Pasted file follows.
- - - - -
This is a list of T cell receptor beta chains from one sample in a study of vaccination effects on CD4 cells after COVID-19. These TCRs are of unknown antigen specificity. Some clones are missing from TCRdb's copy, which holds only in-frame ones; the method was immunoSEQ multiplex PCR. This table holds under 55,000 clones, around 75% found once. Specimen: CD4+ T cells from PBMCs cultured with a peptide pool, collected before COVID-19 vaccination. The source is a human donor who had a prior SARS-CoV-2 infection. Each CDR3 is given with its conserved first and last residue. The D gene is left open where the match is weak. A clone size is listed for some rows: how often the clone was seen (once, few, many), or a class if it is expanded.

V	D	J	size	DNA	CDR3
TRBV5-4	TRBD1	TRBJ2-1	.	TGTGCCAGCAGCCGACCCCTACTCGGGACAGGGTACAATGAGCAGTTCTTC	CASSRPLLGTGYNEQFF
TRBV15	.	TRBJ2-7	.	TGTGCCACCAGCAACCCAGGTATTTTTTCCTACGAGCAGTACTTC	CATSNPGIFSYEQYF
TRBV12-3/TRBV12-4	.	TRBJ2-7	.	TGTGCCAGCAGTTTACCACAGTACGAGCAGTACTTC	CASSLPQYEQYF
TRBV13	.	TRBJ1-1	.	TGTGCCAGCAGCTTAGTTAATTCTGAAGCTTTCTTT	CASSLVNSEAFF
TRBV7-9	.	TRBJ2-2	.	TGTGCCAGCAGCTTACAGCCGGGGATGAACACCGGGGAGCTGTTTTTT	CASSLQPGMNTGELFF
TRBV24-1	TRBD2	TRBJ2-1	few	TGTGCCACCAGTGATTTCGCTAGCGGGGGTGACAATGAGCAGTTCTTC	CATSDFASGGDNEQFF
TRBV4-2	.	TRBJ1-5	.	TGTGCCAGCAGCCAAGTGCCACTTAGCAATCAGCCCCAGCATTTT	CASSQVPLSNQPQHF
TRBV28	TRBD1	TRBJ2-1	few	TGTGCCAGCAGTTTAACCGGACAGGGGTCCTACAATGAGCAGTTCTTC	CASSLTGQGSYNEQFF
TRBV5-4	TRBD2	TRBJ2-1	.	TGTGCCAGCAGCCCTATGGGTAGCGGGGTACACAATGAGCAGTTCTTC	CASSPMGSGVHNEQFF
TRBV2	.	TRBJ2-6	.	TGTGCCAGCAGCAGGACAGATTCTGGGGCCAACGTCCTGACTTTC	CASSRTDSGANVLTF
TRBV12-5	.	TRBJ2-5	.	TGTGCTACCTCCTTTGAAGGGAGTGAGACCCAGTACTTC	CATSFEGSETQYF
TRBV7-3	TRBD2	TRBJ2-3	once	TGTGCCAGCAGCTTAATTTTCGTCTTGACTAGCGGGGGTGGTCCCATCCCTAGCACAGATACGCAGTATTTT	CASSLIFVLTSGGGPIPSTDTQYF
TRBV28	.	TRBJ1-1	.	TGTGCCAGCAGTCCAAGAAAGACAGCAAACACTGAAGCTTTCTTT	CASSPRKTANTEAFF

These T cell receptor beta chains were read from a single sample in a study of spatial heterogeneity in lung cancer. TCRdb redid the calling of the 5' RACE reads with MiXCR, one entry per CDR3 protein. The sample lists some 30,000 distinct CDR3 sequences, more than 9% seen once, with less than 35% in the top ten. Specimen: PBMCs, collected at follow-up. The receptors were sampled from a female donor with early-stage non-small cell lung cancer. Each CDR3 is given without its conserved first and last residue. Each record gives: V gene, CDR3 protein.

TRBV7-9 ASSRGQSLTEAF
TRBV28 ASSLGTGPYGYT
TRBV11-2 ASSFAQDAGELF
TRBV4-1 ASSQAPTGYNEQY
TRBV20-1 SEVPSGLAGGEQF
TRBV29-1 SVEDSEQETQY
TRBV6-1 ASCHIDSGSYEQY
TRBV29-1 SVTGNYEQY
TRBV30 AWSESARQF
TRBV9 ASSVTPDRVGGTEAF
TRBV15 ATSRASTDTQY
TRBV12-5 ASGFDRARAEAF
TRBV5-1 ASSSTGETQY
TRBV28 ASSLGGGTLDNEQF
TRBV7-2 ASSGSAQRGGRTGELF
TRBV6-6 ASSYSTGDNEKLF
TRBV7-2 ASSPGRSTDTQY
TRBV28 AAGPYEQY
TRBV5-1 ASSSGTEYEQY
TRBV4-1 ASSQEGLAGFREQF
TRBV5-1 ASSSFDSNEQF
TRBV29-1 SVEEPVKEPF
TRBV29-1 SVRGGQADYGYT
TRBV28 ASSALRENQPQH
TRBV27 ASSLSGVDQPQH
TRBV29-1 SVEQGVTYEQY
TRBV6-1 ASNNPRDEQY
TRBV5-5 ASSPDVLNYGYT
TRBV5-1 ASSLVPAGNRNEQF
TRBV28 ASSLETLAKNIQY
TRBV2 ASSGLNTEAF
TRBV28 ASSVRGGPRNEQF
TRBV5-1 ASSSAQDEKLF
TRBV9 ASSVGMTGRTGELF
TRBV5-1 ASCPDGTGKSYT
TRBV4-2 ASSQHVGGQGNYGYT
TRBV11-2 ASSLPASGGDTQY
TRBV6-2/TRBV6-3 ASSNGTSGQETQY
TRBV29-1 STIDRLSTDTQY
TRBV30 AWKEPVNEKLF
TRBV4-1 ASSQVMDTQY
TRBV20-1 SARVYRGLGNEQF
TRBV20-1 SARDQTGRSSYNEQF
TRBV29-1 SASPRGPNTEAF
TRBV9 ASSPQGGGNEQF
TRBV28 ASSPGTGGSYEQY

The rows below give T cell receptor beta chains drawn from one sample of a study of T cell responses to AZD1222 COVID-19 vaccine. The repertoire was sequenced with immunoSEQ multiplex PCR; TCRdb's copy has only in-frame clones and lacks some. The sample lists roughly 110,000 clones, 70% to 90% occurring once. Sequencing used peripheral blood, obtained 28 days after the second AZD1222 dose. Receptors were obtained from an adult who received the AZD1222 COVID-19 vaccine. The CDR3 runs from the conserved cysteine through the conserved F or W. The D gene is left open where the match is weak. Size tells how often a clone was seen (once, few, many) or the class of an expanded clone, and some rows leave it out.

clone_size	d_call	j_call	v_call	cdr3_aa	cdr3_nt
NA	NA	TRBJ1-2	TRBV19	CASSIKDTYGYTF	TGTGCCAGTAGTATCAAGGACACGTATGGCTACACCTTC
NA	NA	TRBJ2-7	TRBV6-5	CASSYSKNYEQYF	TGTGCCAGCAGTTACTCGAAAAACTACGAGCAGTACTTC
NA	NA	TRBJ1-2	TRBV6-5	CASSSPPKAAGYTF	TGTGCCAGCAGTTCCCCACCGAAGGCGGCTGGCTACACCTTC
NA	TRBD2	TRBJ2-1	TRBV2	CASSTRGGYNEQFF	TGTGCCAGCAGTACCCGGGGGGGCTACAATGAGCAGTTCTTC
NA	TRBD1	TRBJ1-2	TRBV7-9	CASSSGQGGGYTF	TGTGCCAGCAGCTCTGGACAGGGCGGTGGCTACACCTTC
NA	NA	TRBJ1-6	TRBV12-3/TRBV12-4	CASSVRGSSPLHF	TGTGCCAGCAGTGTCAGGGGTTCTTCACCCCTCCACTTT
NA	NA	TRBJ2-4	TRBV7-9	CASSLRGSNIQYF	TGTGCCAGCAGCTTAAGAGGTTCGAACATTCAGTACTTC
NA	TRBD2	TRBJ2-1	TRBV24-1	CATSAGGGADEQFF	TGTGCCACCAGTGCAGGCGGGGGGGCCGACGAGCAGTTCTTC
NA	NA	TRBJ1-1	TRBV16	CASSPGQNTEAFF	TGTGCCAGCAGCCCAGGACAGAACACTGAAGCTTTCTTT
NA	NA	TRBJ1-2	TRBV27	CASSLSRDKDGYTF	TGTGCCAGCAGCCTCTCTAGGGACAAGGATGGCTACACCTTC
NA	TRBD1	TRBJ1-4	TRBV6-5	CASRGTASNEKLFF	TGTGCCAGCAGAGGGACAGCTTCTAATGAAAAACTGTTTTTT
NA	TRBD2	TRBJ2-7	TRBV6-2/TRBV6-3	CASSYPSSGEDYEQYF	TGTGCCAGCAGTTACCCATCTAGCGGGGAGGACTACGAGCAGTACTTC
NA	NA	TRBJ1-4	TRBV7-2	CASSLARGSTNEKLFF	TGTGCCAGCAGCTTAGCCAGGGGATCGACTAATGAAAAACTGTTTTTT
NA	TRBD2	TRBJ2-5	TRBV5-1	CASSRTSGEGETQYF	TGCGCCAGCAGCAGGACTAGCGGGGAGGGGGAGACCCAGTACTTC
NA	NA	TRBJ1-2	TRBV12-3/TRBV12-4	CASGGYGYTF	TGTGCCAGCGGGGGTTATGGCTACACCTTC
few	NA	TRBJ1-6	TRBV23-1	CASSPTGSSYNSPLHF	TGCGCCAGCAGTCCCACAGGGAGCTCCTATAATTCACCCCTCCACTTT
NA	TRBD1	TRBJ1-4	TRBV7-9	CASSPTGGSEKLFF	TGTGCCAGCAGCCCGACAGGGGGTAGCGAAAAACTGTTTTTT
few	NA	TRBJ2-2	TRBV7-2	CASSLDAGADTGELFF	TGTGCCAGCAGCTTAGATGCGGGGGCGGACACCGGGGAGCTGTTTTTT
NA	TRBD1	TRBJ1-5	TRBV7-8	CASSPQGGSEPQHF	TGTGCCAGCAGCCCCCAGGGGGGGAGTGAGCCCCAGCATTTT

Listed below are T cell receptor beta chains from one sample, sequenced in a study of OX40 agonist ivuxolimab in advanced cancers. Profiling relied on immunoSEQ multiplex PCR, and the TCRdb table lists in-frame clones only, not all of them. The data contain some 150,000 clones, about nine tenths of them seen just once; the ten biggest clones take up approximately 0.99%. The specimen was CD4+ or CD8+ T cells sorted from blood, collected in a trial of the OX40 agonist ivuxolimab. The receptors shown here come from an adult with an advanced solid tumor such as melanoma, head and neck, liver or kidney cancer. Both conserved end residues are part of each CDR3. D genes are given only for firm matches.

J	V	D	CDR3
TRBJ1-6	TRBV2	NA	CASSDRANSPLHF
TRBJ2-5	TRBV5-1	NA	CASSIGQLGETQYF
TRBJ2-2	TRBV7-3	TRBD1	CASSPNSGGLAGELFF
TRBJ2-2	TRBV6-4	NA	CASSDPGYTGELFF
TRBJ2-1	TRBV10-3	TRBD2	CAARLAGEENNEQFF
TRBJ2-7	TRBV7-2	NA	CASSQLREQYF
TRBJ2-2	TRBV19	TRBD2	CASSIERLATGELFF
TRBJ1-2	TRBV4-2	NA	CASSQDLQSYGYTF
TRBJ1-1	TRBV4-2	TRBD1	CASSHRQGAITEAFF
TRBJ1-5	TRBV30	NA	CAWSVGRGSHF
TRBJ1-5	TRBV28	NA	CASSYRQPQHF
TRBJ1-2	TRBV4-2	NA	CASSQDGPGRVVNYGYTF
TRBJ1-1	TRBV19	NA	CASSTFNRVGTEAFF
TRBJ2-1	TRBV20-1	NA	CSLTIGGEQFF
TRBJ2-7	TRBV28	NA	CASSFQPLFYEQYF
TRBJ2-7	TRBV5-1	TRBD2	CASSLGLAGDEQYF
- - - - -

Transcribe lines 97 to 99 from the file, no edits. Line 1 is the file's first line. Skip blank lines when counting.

TRBJ1-2	TRBV4-2	NA	CASSQDGPGRVVNYGYTF
TRBJ1-1	TRBV19	NA	CASSTFNRVGTEAFF
TRBJ2-1	TRBV20-1	NA	CSLTIGGEQFF